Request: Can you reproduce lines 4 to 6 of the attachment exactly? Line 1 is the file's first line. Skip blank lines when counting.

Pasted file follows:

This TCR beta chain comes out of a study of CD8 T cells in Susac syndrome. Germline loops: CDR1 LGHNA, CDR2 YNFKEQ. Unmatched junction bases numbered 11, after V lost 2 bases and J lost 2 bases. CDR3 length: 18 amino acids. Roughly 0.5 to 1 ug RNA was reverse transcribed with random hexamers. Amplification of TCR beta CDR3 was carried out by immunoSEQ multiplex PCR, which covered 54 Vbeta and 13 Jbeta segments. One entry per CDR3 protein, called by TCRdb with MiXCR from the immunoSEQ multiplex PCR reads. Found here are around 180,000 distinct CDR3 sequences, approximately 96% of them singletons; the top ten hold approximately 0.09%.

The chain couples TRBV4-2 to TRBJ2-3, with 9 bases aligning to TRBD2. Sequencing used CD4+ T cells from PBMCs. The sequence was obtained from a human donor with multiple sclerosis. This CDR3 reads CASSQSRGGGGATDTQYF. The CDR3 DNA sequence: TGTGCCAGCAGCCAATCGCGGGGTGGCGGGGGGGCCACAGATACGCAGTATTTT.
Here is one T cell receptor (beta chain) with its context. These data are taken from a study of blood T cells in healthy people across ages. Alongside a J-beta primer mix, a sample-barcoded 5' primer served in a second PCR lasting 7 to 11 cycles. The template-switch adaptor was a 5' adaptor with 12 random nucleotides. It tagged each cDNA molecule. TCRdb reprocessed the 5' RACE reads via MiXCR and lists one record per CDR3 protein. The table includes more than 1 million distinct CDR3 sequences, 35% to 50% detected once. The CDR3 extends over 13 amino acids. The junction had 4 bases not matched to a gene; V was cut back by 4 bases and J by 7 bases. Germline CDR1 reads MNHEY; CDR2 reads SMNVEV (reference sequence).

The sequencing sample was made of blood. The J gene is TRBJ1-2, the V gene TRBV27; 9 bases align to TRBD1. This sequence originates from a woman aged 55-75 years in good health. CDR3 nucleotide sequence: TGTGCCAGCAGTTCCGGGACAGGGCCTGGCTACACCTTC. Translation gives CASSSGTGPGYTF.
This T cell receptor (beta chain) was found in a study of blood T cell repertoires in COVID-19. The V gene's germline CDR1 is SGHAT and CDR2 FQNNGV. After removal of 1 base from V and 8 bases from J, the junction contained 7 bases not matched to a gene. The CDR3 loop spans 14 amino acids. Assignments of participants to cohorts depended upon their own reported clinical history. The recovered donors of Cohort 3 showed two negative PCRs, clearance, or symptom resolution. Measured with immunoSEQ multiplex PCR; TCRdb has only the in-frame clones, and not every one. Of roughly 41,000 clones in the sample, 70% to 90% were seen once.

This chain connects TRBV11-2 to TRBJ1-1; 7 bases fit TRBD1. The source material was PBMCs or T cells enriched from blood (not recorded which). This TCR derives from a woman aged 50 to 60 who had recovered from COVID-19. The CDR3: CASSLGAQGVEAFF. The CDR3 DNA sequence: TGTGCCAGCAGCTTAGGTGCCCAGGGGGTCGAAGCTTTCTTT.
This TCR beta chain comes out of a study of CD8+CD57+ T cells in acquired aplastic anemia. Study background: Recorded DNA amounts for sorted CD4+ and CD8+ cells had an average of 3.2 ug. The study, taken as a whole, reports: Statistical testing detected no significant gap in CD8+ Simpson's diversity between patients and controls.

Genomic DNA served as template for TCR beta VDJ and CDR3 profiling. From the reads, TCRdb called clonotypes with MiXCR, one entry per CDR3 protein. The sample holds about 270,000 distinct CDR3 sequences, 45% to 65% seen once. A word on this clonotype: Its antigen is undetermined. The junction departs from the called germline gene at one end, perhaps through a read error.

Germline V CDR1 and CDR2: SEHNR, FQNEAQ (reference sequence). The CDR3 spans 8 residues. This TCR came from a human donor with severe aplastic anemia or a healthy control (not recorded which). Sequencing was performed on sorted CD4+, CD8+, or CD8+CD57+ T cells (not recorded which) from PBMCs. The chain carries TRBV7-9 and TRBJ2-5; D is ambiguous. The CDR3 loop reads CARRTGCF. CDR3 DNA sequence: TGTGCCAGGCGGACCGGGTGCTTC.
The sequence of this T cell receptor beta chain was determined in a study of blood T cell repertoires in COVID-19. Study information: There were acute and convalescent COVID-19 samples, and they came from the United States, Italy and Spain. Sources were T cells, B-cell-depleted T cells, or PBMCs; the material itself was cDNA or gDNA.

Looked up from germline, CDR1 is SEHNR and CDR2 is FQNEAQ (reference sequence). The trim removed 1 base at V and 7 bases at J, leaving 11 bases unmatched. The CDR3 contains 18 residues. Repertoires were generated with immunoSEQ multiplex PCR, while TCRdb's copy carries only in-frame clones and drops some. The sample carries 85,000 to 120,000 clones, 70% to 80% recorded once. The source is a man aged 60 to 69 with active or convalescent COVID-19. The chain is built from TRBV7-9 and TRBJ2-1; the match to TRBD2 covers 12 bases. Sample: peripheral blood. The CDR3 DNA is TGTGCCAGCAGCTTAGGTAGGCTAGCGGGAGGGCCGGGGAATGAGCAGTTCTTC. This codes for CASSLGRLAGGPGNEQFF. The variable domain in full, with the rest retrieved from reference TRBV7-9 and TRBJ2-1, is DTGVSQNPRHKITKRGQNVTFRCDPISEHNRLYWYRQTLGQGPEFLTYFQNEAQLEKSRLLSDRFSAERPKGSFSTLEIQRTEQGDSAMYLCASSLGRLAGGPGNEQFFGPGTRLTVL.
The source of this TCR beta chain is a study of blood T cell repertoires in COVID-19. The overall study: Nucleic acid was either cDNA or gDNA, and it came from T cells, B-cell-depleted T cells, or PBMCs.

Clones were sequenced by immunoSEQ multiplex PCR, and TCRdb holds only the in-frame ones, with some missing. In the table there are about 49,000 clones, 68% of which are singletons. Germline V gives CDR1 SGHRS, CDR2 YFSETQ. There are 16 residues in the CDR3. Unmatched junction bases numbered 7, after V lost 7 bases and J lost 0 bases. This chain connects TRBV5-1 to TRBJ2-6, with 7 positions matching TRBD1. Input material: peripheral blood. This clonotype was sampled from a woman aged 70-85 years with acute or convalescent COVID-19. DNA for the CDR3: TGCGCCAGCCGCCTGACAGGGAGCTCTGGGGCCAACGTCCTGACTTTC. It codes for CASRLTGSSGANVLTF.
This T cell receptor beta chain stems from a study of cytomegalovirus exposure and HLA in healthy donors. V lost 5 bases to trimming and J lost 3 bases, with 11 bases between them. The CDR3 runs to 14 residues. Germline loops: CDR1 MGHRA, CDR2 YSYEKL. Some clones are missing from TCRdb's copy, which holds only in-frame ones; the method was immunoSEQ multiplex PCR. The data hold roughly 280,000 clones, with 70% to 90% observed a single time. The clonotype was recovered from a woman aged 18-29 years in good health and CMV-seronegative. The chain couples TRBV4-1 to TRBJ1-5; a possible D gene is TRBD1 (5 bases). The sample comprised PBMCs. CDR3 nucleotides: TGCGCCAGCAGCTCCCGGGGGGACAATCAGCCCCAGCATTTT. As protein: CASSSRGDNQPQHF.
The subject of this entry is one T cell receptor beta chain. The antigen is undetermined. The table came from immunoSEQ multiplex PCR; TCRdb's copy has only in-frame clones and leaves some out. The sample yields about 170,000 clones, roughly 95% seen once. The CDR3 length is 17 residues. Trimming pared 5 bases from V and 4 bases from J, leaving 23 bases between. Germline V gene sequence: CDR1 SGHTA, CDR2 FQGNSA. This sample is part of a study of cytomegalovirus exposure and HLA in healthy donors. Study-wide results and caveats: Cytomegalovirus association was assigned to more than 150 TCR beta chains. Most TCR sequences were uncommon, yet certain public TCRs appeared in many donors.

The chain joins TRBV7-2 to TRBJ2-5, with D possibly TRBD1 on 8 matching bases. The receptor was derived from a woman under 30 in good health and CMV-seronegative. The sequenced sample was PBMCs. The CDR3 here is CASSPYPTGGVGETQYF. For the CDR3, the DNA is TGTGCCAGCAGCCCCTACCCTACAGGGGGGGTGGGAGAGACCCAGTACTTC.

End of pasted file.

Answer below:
The sequencing sample was made of blood. The J gene is TRBJ1-2, the V gene TRBV27; 9 bases align to TRBD1. This sequence originates from a woman aged 55-75 years in good health. CDR3 nucleotide sequence: TGTGCCAGCAGTTCCGGGACAGGGCCTGGCTACACCTTC. Translation gives CASSSGTGPGYTF.
This T cell receptor (beta chain) was found in a study of blood T cell repertoires in COVID-19. The V gene's germline CDR1 is SGHAT and CDR2 FQNNGV. After removal of 1 base from V and 8 bases from J, the junction contained 7 bases not matched to a gene. The CDR3 loop spans 14 amino acids. Assignments of participants to cohorts depended upon their own reported clinical history. The recovered donors of Cohort 3 showed two negative PCRs, clearance, or symptom resolution. Measured with immunoSEQ multiplex PCR; TCRdb has only the in-frame clones, and not every one. Of roughly 41,000 clones in the sample, 70% to 90% were seen once.

This chain connects TRBV11-2 to TRBJ1-1; 7 bases fit TRBD1. The source material was PBMCs or T cells enriched from blood (not recorded which). This TCR derives from a woman aged 50 to 60 who had recovered from COVID-19. The CDR3: CASSLGAQGVEAFF. The CDR3 DNA sequence: TGTGCCAGCAGCTTAGGTGCCCAGGGGGTCGAAGCTTTCTTT.